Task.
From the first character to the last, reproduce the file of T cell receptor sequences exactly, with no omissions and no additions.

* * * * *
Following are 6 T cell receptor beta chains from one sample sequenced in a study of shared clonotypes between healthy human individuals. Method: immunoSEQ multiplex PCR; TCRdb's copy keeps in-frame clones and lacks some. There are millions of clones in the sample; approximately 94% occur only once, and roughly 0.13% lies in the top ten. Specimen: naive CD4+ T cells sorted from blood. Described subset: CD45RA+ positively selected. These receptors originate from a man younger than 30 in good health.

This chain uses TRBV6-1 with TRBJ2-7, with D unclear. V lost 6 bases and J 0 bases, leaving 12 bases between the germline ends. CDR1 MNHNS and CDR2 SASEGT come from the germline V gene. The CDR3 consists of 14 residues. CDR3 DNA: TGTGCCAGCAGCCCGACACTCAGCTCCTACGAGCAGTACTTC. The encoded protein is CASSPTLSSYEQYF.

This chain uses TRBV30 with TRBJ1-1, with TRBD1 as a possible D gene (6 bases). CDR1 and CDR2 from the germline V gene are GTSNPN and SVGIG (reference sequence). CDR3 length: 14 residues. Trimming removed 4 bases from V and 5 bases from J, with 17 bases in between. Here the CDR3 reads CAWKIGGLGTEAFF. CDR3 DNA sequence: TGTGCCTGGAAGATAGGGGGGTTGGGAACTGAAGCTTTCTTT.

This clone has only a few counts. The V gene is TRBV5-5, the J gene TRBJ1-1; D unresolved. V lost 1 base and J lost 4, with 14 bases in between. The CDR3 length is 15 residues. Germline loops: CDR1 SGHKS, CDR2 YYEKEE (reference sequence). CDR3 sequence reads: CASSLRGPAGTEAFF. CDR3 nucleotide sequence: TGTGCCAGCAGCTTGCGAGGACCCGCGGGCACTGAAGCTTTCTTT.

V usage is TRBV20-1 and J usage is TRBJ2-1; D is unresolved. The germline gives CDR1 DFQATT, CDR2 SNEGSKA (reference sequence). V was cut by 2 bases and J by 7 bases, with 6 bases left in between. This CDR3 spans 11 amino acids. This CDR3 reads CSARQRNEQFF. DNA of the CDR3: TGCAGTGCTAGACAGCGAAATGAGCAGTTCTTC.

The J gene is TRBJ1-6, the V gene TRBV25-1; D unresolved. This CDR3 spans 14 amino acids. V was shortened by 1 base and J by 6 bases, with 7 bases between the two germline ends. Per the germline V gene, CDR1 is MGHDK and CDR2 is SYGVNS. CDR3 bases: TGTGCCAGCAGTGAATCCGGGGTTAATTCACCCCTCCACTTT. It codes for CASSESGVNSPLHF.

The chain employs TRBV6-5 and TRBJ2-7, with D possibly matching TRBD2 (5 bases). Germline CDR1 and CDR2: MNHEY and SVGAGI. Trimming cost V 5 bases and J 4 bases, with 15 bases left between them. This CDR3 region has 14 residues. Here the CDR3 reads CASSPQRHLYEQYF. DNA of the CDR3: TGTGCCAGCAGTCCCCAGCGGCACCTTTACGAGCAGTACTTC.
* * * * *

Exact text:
Following are 6 T cell receptor beta chains from one sample sequenced in a study of shared clonotypes between healthy human individuals. Method: immunoSEQ multiplex PCR; TCRdb's copy keeps in-frame clones and lacks some. There are millions of clones in the sample; approximately 94% occur only once, and roughly 0.13% lies in the top ten. Specimen: naive CD4+ T cells sorted from blood. Described subset: CD45RA+ positively selected. These receptors originate from a man younger than 30 in good health.

This chain uses TRBV6-1 with TRBJ2-7, with D unclear. V lost 6 bases and J 0 bases, leaving 12 bases between the germline ends. CDR1 MNHNS and CDR2 SASEGT come from the germline V gene. The CDR3 consists of 14 residues. CDR3 DNA: TGTGCCAGCAGCCCGACACTCAGCTCCTACGAGCAGTACTTC. The encoded protein is CASSPTLSSYEQYF.

This chain uses TRBV30 with TRBJ1-1, with TRBD1 as a possible D gene (6 bases). CDR1 and CDR2 from the germline V gene are GTSNPN and SVGIG (reference sequence). CDR3 length: 14 residues. Trimming removed 4 bases from V and 5 bases from J, with 17 bases in between. Here the CDR3 reads CAWKIGGLGTEAFF. CDR3 DNA sequence: TGTGCCTGGAAGATAGGGGGGTTGGGAACTGAAGCTTTCTTT.

This clone has only a few counts. The V gene is TRBV5-5, the J gene TRBJ1-1; D unresolved. V lost 1 base and J lost 4, with 14 bases in between. The CDR3 length is 15 residues. Germline loops: CDR1 SGHKS, CDR2 YYEKEE (reference sequence). CDR3 sequence reads: CASSLRGPAGTEAFF. CDR3 nucleotide sequence: TGTGCCAGCAGCTTGCGAGGACCCGCGGGCACTGAAGCTTTCTTT.

V usage is TRBV20-1 and J usage is TRBJ2-1; D is unresolved. The germline gives CDR1 DFQATT, CDR2 SNEGSKA (reference sequence). V was cut by 2 bases and J by 7 bases, with 6 bases left in between. This CDR3 spans 11 amino acids. This CDR3 reads CSARQRNEQFF. DNA of the CDR3: TGCAGTGCTAGACAGCGAAATGAGCAGTTCTTC.

The J gene is TRBJ1-6, the V gene TRBV25-1; D unresolved. This CDR3 spans 14 amino acids. V was shortened by 1 base and J by 6 bases, with 7 bases between the two germline ends. Per the germline V gene, CDR1 is MGHDK and CDR2 is SYGVNS. CDR3 bases: TGTGCCAGCAGTGAATCCGGGGTTAATTCACCCCTCCACTTT. It codes for CASSESGVNSPLHF.

The chain employs TRBV6-5 and TRBJ2-7, with D possibly matching TRBD2 (5 bases). Germline CDR1 and CDR2: MNHEY and SVGAGI. Trimming cost V 5 bases and J 4 bases, with 15 bases left between them. This CDR3 region has 14 residues. Here the CDR3 reads CASSPQRHLYEQYF. DNA of the CDR3: TGTGCCAGCAGTCCCCAGCGGCACCTTTACGAGCAGTACTTC.